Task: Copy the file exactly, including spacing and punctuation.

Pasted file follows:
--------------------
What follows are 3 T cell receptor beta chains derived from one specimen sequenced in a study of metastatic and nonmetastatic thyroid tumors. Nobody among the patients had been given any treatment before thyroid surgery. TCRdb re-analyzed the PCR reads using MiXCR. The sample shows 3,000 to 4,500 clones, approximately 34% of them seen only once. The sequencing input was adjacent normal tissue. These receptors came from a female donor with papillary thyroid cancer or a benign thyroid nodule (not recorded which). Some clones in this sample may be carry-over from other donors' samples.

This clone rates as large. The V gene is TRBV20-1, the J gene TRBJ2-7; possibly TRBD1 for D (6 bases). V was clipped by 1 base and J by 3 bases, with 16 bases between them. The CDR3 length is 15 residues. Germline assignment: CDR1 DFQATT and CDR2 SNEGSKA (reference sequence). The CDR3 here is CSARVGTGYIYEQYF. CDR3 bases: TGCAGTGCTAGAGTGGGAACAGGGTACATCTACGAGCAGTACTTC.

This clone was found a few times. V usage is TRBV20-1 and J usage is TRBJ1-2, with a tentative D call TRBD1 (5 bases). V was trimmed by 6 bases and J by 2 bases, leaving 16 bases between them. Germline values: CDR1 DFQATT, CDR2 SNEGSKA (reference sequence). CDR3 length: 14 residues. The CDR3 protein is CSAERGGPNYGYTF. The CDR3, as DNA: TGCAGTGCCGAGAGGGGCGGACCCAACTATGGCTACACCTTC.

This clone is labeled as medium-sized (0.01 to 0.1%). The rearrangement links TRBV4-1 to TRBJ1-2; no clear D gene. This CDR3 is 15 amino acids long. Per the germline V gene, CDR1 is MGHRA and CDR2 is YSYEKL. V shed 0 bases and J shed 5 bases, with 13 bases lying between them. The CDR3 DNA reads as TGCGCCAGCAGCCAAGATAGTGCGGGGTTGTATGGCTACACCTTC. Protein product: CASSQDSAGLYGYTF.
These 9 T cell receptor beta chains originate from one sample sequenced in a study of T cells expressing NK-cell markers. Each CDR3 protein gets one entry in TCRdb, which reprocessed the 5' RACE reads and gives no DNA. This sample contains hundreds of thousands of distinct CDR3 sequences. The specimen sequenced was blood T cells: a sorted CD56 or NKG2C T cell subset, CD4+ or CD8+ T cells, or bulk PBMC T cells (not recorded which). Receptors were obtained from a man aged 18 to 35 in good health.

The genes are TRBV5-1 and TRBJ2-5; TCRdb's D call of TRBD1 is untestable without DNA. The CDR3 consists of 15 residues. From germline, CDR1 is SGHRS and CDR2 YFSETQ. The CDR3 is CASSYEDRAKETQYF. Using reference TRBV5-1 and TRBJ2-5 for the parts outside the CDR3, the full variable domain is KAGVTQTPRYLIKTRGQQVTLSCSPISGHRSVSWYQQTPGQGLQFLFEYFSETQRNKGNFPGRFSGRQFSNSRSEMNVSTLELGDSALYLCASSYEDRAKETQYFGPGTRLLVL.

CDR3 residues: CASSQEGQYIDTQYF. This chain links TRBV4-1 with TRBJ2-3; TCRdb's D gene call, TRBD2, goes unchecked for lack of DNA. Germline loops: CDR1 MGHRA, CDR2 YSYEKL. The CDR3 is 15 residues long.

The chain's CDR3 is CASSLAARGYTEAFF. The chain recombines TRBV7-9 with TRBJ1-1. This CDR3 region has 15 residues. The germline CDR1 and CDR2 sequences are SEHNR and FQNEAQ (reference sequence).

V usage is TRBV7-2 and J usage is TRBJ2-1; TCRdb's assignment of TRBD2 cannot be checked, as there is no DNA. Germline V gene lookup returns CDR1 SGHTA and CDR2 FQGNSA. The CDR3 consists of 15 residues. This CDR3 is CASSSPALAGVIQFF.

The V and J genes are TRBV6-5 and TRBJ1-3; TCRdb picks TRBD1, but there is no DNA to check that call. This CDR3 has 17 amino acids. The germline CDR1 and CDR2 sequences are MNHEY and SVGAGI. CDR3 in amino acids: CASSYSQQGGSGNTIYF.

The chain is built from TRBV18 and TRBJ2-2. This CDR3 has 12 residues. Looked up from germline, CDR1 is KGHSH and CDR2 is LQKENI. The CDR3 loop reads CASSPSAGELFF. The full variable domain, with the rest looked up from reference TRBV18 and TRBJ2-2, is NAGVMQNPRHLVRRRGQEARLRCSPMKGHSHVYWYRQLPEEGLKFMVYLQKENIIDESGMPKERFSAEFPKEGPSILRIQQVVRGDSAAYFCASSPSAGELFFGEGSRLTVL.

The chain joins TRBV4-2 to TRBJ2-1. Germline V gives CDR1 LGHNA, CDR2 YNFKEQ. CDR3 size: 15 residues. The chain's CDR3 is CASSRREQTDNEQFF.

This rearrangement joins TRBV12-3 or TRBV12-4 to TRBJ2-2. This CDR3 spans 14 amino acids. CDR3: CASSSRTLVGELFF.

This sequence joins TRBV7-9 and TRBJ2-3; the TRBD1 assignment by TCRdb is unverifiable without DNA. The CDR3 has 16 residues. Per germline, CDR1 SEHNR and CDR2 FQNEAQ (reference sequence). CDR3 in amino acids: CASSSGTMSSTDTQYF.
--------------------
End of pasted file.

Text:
What follows are 3 T cell receptor beta chains derived from one specimen sequenced in a study of metastatic and nonmetastatic thyroid tumors. Nobody among the patients had been given any treatment before thyroid surgery. TCRdb re-analyzed the PCR reads using MiXCR. The sample shows 3,000 to 4,500 clones, approximately 34% of them seen only once. The sequencing input was adjacent normal tissue. These receptors came from a female donor with papillary thyroid cancer or a benign thyroid nodule (not recorded which). Some clones in this sample may be carry-over from other donors' samples.

This clone rates as large. The V gene is TRBV20-1, the J gene TRBJ2-7; possibly TRBD1 for D (6 bases). V was clipped by 1 base and J by 3 bases, with 16 bases between them. The CDR3 length is 15 residues. Germline assignment: CDR1 DFQATT and CDR2 SNEGSKA (reference sequence). The CDR3 here is CSARVGTGYIYEQYF. CDR3 bases: TGCAGTGCTAGAGTGGGAACAGGGTACATCTACGAGCAGTACTTC.

This clone was found a few times. V usage is TRBV20-1 and J usage is TRBJ1-2, with a tentative D call TRBD1 (5 bases). V was trimmed by 6 bases and J by 2 bases, leaving 16 bases between them. Germline values: CDR1 DFQATT, CDR2 SNEGSKA (reference sequence). CDR3 length: 14 residues. The CDR3 protein is CSAERGGPNYGYTF. The CDR3, as DNA: TGCAGTGCCGAGAGGGGCGGACCCAACTATGGCTACACCTTC.

This clone is labeled as medium-sized (0.01 to 0.1%). The rearrangement links TRBV4-1 to TRBJ1-2; no clear D gene. This CDR3 is 15 amino acids long. Per the germline V gene, CDR1 is MGHRA and CDR2 is YSYEKL. V shed 0 bases and J shed 5 bases, with 13 bases lying between them. The CDR3 DNA reads as TGCGCCAGCAGCCAAGATAGTGCGGGGTTGTATGGCTACACCTTC. Protein product: CASSQDSAGLYGYTF.
These 9 T cell receptor beta chains originate from one sample sequenced in a study of T cells expressing NK-cell markers. Each CDR3 protein gets one entry in TCRdb, which reprocessed the 5' RACE reads and gives no DNA. This sample contains hundreds of thousands of distinct CDR3 sequences. The specimen sequenced was blood T cells: a sorted CD56 or NKG2C T cell subset, CD4+ or CD8+ T cells, or bulk PBMC T cells (not recorded which). Receptors were obtained from a man aged 18 to 35 in good health.

The genes are TRBV5-1 and TRBJ2-5; TCRdb's D call of TRBD1 is untestable without DNA. The CDR3 consists of 15 residues. From germline, CDR1 is SGHRS and CDR2 YFSETQ. The CDR3 is CASSYEDRAKETQYF. Using reference TRBV5-1 and TRBJ2-5 for the parts outside the CDR3, the full variable domain is KAGVTQTPRYLIKTRGQQVTLSCSPISGHRSVSWYQQTPGQGLQFLFEYFSETQRNKGNFPGRFSGRQFSNSRSEMNVSTLELGDSALYLCASSYEDRAKETQYFGPGTRLLVL.

CDR3 residues: CASSQEGQYIDTQYF. This chain links TRBV4-1 with TRBJ2-3; TCRdb's D gene call, TRBD2, goes unchecked for lack of DNA. Germline loops: CDR1 MGHRA, CDR2 YSYEKL. The CDR3 is 15 residues long.

The chain's CDR3 is CASSLAARGYTEAFF. The chain recombines TRBV7-9 with TRBJ1-1. This CDR3 region has 15 residues. The germline CDR1 and CDR2 sequences are SEHNR and FQNEAQ (reference sequence).

V usage is TRBV7-2 and J usage is TRBJ2-1; TCRdb's assignment of TRBD2 cannot be checked, as there is no DNA. Germline V gene lookup returns CDR1 SGHTA and CDR2 FQGNSA. The CDR3 consists of 15 residues. This CDR3 is CASSSPALAGVIQFF.

The V and J genes are TRBV6-5 and TRBJ1-3; TCRdb picks TRBD1, but there is no DNA to check that call. This CDR3 has 17 amino acids. The germline CDR1 and CDR2 sequences are MNHEY and SVGAGI. CDR3 in amino acids: CASSYSQQGGSGNTIYF.

The chain is built from TRBV18 and TRBJ2-2. This CDR3 has 12 residues. Looked up from germline, CDR1 is KGHSH and CDR2 is LQKENI. The CDR3 loop reads CASSPSAGELFF. The full variable domain, with the rest looked up from reference TRBV18 and TRBJ2-2, is NAGVMQNPRHLVRRRGQEARLRCSPMKGHSHVYWYRQLPEEGLKFMVYLQKENIIDESGMPKERFSAEFPKEGPSILRIQQVVRGDSAAYFCASSPSAGELFFGEGSRLTVL.

The chain joins TRBV4-2 to TRBJ2-1. Germline V gives CDR1 LGHNA, CDR2 YNFKEQ. CDR3 size: 15 residues. The chain's CDR3 is CASSRREQTDNEQFF.

This rearrangement joins TRBV12-3 or TRBV12-4 to TRBJ2-2. This CDR3 spans 14 amino acids. CDR3: CASSSRTLVGELFF.

This sequence joins TRBV7-9 and TRBJ2-3; the TRBD1 assignment by TCRdb is unverifiable without DNA. The CDR3 has 16 residues. Per germline, CDR1 SEHNR and CDR2 FQNEAQ (reference sequence). CDR3 in amino acids: CASSSGTMSSTDTQYF.